incredible price of copper

wrote:


I'm going to call "Bullshit" on this one, too. The insulation is molded onto the wire at the factory, it isn't slid inside like a garden hose. And they lash the wire to the insulators rather securely just to take the strain of keeping it up there - at the ends it's mechanically anchored to the insulators with U-bolts and 'Chinese Finger' strand grips, the tighter it gets the stronger the hold.
Now if this guy was pulling UNDERGROUND feeder wires WITH the insulation out of the conduits, and then reeling it into the truck when it was clear, that is plausible.
(In other words: Dear OP, Send that Urban Legend back to your "Friend Of A Friend" for a Rewrite...)
--<< Bruce >>--
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Not NOW it isn't. <grin>
A lot of the wire installed in the Texas Panhandle during the late '30s and the '40s WAS.
You must have missed the time frame, Bruce!
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- If your "From:" address isn't on my

#1: Thermal Expansion
    The Thermal Expansion/Contraction of Al wire results in the loosening of connections, particularly at switches/outlets.
    Over time, this results in the creation of an electrical arc which can (and often has) result in the ignition and combustion of (a.) the wire itself, (b.) the plastic housing of the switch/outlet, and/or (c.) the insulation surrounding the wire.
    This combustion, especially in a wood-framed building, can (and often did) result in a major house fire with a strong potential for loss of human life.
#2. Availability of proper switches/outlets
    Since the virtual abandonment of Al wiring, few manufacturers supply the Al-specific switches/outlets designed to address/reduce the problems with Thermal Expansion.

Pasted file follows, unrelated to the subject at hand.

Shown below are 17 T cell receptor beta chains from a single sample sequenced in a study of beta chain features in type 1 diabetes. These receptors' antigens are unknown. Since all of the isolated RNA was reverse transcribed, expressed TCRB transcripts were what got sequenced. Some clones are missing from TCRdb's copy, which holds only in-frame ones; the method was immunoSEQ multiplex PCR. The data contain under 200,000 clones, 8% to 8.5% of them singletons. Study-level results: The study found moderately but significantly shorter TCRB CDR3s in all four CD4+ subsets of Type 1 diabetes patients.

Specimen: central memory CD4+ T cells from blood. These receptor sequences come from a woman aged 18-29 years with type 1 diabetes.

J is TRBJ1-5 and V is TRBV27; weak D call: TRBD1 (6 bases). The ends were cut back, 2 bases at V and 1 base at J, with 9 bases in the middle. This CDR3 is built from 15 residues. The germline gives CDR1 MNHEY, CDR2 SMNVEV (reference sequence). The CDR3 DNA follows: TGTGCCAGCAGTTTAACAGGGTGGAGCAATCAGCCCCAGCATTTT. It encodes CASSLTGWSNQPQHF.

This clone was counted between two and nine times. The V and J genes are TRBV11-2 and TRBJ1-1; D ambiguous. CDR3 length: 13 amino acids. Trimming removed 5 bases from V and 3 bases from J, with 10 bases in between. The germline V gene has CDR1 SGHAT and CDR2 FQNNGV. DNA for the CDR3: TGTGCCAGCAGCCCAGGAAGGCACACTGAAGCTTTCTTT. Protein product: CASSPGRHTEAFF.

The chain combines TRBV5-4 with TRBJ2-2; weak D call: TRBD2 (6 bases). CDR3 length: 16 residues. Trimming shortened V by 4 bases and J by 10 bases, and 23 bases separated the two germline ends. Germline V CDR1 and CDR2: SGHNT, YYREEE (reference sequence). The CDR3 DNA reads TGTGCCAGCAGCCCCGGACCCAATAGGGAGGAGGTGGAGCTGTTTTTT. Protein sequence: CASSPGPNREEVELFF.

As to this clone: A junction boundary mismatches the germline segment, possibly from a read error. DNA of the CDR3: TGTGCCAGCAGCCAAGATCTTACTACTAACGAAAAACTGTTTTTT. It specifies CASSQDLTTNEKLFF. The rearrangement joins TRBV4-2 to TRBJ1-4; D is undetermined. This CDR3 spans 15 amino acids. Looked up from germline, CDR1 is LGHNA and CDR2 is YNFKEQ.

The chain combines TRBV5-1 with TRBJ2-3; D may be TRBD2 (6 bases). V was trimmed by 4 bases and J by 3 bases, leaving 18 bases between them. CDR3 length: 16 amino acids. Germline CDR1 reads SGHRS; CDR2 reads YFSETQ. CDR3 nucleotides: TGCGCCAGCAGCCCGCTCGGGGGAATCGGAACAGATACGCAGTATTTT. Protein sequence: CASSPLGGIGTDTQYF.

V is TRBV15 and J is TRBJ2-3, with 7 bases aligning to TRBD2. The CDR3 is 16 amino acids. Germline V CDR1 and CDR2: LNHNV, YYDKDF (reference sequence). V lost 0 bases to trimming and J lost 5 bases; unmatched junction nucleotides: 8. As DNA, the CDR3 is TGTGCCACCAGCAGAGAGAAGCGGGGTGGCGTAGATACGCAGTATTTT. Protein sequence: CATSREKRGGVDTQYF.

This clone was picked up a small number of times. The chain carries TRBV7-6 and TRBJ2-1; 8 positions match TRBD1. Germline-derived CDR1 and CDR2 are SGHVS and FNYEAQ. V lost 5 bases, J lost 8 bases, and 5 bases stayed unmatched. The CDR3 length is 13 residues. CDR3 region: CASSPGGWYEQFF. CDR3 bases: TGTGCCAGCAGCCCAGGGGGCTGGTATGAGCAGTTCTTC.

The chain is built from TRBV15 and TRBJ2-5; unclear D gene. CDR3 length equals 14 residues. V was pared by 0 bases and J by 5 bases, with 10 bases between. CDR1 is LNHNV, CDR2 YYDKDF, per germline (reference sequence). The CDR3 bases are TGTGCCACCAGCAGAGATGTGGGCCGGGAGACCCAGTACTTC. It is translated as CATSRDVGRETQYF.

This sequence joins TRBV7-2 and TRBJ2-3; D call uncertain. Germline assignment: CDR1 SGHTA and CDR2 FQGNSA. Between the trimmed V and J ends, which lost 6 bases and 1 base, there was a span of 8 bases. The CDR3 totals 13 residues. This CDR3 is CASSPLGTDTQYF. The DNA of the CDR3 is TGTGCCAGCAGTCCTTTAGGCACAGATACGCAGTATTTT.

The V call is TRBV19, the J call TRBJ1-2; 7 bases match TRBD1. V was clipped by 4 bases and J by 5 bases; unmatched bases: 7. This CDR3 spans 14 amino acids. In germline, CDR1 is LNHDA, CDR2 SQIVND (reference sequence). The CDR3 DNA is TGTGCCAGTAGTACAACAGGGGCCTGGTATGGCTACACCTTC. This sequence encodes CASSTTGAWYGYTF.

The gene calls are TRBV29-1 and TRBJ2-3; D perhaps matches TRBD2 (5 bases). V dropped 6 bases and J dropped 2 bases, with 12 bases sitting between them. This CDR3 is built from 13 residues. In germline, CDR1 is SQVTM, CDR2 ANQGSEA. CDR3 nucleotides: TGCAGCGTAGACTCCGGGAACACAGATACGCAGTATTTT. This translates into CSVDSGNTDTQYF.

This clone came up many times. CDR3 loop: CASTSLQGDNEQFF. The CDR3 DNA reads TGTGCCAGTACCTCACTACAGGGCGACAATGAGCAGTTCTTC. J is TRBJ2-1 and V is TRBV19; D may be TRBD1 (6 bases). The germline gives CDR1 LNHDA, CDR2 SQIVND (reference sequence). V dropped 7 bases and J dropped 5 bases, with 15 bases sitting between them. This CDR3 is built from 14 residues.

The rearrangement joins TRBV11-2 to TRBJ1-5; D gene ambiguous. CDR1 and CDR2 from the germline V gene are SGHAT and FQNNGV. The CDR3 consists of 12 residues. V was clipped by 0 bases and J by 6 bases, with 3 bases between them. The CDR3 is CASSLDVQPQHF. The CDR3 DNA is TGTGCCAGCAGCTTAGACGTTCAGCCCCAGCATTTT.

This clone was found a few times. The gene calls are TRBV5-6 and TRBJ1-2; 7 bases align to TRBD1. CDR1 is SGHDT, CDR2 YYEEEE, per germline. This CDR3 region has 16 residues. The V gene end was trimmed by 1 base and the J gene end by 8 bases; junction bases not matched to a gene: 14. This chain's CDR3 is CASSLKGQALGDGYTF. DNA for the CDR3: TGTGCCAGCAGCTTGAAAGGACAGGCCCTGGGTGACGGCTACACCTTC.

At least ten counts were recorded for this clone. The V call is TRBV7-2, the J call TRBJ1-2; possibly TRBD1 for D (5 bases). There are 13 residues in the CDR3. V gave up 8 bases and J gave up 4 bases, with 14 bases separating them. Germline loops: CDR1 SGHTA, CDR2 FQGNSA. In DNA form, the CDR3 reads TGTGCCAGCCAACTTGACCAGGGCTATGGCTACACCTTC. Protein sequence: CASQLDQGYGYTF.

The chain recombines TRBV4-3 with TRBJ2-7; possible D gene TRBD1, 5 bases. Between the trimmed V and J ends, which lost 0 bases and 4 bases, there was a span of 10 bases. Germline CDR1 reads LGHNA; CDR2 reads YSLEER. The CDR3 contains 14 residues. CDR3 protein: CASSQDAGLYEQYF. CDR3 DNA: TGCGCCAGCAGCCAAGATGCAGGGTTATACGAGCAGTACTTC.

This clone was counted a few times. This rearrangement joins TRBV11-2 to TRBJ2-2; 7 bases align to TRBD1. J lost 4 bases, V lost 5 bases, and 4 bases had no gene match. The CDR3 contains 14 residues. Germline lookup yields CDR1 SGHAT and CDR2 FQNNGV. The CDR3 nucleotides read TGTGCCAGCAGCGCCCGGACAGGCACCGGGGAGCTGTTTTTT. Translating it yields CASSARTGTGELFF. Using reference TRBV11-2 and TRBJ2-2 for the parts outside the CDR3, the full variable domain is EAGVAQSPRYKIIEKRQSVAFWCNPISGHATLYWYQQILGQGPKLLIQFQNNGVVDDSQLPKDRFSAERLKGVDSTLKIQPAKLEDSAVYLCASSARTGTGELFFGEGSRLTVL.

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There is NO differential thermal expansion/contraction if the system is ALL aluminium.
--
Free men own guns - www.geocities/CapitolHill/5357/

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Nick Hull wrote:

Who said anything about differential? The thermal expansion of the aluminum against the screw, be it brass, aluminum, whatever, results in the "cold flow" phenomenon where the soft aluminum alloy flows out towards the unrestrained sides. When the connection cools and the aluminum contracts it is now a looser connection and the mating surfaces are more exposed to air and oxidation.
Aluminum oxide forms on the areas newly exposed due to the cold flow and with aluminum oxide being an insulator the remaining contact surface will be more heavily loaded and will heat more the next time the connection is loaded. The problem will rapidly accelerate until the connection fails completely, if you're lucky, not starting a fire in the process.
Pete C.
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Too_Many_Tools wrote:

A connector that provides spring pressure below the force required for the cold flow will absorb the expansion and return maintaining pressure after the AL cools.
I don't have any AL here at all. No 14ga copper either, everything is 12ga or above. I did just replace the main panel, the shop sub panel, shop feeder and a number of outlets in the kitchen and baths (to GFCI and Decora style) so a good number of the connections have been recently serviced.

Connectors are always the largest issue in anything, be it high voltage, low voltage, AC, DC, plumbing, structural, etc. An unbroken length of anything is more reliable than a broken and reconnected one.

With current sprawl the issue is diminishing as many subject homes are demolished to make room for more sprawl.

Or when industry lobbyists push for a change to promote their product under the cover of potentially saving lives.

Not when the houses are being torn down and replaced with McMansions, apartment complexes and office parks.